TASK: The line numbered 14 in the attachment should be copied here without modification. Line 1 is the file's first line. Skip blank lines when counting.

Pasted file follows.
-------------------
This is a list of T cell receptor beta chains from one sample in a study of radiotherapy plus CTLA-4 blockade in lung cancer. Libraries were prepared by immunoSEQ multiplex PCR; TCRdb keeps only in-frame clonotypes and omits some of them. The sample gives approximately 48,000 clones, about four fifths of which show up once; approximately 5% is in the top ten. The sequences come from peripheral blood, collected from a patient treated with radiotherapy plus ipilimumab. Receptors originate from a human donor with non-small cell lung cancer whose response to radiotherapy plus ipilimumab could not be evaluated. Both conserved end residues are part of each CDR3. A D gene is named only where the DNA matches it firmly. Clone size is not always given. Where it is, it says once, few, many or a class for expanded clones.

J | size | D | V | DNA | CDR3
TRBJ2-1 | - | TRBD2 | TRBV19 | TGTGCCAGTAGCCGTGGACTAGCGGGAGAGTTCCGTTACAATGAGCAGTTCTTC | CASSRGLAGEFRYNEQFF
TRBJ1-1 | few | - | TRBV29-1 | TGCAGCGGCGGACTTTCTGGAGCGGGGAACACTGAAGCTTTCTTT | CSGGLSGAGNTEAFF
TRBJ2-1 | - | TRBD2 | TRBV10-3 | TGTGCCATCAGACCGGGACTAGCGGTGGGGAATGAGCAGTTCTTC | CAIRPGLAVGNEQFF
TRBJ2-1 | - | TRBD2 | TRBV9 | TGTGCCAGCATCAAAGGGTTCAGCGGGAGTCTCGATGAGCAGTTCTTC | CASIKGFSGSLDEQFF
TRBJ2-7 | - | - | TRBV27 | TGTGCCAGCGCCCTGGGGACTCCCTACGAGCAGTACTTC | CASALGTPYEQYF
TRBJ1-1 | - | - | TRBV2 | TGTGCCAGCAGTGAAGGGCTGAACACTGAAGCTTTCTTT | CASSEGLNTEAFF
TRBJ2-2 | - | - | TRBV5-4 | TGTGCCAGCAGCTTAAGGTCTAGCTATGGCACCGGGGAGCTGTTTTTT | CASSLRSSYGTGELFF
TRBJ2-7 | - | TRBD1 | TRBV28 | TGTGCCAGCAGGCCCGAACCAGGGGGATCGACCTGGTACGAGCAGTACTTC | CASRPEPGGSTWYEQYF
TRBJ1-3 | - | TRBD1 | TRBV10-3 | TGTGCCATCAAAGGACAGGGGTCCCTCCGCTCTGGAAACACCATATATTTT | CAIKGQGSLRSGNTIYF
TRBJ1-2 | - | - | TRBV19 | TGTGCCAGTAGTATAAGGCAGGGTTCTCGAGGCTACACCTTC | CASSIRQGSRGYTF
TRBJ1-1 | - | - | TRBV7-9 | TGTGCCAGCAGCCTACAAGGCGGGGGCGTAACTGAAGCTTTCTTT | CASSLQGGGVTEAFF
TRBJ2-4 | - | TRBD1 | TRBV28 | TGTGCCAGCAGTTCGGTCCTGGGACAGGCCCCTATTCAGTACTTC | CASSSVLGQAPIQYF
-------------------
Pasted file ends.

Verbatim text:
TRBJ2-4 | - | TRBD1 | TRBV28 | TGTGCCAGCAGTTCGGTCCTGGGACAGGCCCCTATTCAGTACTTC | CASSSVLGQAPIQYF